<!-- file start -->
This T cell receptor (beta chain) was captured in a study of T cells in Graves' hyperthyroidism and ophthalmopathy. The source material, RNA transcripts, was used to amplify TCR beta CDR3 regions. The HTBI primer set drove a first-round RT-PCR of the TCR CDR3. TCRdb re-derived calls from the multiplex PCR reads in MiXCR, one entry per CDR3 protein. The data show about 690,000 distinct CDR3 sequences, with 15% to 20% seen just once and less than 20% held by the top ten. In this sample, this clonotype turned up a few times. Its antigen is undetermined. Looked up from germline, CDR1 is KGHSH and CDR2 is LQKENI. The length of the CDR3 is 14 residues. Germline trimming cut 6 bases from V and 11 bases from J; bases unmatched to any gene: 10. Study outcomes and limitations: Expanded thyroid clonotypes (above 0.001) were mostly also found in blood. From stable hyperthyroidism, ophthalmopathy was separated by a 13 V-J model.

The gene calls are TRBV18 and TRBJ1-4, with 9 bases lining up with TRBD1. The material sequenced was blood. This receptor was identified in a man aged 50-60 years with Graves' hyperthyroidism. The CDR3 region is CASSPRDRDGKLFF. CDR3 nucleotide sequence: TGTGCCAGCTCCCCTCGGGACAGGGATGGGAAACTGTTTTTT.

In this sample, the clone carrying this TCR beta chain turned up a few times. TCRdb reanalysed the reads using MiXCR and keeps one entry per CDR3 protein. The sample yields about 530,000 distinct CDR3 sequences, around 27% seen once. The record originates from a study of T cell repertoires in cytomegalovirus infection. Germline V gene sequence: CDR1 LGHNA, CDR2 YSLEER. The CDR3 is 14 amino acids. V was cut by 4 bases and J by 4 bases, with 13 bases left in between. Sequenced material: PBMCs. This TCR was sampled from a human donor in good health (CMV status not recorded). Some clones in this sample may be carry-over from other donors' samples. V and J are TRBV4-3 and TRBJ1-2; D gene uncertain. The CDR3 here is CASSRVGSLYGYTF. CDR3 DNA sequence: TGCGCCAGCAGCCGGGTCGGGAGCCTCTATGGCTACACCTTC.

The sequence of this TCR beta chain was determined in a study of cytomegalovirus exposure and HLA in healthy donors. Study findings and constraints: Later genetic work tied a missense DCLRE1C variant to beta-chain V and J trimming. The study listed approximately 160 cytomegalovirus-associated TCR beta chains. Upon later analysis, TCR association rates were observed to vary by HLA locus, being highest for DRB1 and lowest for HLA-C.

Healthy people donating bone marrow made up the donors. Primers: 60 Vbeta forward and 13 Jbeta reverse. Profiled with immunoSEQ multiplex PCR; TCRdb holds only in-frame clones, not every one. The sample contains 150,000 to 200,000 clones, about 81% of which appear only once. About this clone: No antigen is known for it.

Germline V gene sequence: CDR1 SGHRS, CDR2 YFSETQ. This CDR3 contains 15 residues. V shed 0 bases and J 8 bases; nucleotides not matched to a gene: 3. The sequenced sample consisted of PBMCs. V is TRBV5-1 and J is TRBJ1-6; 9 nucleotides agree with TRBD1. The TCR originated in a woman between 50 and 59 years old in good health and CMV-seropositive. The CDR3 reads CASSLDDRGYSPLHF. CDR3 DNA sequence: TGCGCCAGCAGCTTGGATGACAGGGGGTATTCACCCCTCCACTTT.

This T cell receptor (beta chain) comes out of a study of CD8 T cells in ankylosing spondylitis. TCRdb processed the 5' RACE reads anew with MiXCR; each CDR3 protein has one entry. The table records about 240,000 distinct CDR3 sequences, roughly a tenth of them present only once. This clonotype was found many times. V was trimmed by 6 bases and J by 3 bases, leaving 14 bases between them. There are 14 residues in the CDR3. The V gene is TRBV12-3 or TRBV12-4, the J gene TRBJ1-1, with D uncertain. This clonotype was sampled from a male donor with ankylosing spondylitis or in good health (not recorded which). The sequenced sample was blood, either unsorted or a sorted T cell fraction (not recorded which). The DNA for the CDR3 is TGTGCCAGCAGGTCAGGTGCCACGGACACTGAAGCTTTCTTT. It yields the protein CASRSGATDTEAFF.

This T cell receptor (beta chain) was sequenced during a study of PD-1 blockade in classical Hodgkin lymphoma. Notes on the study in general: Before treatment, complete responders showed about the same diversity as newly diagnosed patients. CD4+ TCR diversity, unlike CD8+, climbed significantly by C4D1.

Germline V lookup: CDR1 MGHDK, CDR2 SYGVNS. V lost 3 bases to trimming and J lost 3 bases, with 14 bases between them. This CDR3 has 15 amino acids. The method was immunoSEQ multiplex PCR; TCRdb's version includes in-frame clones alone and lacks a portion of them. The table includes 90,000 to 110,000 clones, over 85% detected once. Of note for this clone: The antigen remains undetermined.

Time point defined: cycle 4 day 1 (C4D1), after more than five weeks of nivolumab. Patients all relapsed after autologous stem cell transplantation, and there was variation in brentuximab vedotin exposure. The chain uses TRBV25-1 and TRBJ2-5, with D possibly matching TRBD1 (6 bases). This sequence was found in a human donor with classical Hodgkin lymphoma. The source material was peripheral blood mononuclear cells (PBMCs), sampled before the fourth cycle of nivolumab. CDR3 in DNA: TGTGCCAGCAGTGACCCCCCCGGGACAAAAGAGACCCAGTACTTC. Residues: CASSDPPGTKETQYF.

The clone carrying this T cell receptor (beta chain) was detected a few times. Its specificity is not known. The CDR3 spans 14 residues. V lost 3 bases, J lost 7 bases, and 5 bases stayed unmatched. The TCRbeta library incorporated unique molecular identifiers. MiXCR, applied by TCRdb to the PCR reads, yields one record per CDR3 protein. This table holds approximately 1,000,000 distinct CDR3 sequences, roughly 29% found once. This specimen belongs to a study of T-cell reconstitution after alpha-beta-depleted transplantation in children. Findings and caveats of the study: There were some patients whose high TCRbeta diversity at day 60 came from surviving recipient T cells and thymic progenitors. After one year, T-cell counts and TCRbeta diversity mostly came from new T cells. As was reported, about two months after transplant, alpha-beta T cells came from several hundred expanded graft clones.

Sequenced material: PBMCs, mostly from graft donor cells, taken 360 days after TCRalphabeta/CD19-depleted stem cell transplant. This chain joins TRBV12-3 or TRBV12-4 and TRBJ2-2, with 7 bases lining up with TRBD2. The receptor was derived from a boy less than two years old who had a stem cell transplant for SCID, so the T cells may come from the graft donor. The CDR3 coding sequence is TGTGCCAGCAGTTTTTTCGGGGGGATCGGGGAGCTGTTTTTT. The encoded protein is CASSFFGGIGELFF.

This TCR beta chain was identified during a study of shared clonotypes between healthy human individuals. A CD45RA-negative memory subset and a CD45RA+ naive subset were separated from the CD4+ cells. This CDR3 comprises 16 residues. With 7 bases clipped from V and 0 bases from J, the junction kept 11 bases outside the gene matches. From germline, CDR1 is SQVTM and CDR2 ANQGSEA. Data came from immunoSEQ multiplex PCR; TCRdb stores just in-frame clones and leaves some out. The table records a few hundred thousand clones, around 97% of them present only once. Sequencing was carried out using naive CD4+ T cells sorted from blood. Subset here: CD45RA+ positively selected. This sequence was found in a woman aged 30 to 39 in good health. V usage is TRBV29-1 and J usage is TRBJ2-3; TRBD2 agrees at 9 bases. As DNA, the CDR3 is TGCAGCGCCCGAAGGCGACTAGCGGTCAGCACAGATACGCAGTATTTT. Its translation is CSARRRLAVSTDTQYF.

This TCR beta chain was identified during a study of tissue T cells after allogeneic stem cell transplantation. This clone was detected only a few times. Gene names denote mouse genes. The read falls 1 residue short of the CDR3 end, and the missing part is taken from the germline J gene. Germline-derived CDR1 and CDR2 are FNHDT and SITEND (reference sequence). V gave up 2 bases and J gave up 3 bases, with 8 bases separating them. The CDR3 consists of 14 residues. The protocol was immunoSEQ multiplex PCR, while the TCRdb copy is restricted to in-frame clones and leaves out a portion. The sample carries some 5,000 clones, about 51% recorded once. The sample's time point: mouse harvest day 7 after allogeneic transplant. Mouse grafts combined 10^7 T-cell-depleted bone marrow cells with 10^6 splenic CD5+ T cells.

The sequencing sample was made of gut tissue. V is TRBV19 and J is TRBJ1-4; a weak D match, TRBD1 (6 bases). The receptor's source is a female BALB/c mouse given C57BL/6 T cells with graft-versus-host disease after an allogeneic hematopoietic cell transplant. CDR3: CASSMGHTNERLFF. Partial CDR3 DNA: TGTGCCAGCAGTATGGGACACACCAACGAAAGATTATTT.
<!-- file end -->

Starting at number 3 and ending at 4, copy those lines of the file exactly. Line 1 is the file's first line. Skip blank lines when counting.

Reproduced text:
In this sample, the clone carrying this TCR beta chain turned up a few times. TCRdb reanalysed the reads using MiXCR and keeps one entry per CDR3 protein. The sample yields about 530,000 distinct CDR3 sequences, around 27% seen once. The record originates from a study of T cell repertoires in cytomegalovirus infection. Germline V gene sequence: CDR1 LGHNA, CDR2 YSLEER. The CDR3 is 14 amino acids. V was cut by 4 bases and J by 4 bases, with 13 bases left in between. Sequenced material: PBMCs. This TCR was sampled from a human donor in good health (CMV status not recorded). Some clones in this sample may be carry-over from other donors' samples. V and J are TRBV4-3 and TRBJ1-2; D gene uncertain. The CDR3 here is CASSRVGSLYGYTF. CDR3 DNA sequence: TGCGCCAGCAGCCGGGTCGGGAGCCTCTATGGCTACACCTTC.

The sequence of this TCR beta chain was determined in a study of cytomegalovirus exposure and HLA in healthy donors. Study findings and constraints: Later genetic work tied a missense DCLRE1C variant to beta-chain V and J trimming. The study listed approximately 160 cytomegalovirus-associated TCR beta chains. Upon later analysis, TCR association rates were observed to vary by HLA locus, being highest for DRB1 and lowest for HLA-C.